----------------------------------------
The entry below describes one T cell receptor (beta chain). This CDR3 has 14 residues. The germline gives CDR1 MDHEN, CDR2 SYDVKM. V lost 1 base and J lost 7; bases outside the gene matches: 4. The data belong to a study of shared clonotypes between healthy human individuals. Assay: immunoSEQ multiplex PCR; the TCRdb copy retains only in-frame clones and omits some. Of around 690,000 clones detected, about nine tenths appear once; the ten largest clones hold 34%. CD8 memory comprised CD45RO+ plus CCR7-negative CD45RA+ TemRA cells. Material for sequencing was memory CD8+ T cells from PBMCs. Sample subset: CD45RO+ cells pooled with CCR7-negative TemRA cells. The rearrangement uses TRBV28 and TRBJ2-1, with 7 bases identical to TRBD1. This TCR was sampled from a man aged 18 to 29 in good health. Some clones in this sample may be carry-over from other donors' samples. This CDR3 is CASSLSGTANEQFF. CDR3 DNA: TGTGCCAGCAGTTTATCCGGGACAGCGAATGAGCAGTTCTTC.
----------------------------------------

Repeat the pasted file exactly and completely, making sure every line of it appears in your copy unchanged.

The entry below describes one T cell receptor (beta chain). This CDR3 has 14 residues. The germline gives CDR1 MDHEN, CDR2 SYDVKM. V lost 1 base and J lost 7; bases outside the gene matches: 4. The data belong to a study of shared clonotypes between healthy human individuals. Assay: immunoSEQ multiplex PCR; the TCRdb copy retains only in-frame clones and omits some. Of around 690,000 clones detected, about nine tenths appear once; the ten largest clones hold 34%. CD8 memory comprised CD45RO+ plus CCR7-negative CD45RA+ TemRA cells. Material for sequencing was memory CD8+ T cells from PBMCs. Sample subset: CD45RO+ cells pooled with CCR7-negative TemRA cells. The rearrangement uses TRBV28 and TRBJ2-1, with 7 bases identical to TRBD1. This TCR was sampled from a man aged 18 to 29 in good health. Some clones in this sample may be carry-over from other donors' samples. This CDR3 is CASSLSGTANEQFF. CDR3 DNA: TGTGCCAGCAGTTTATCCGGGACAGCGAATGAGCAGTTCTTC.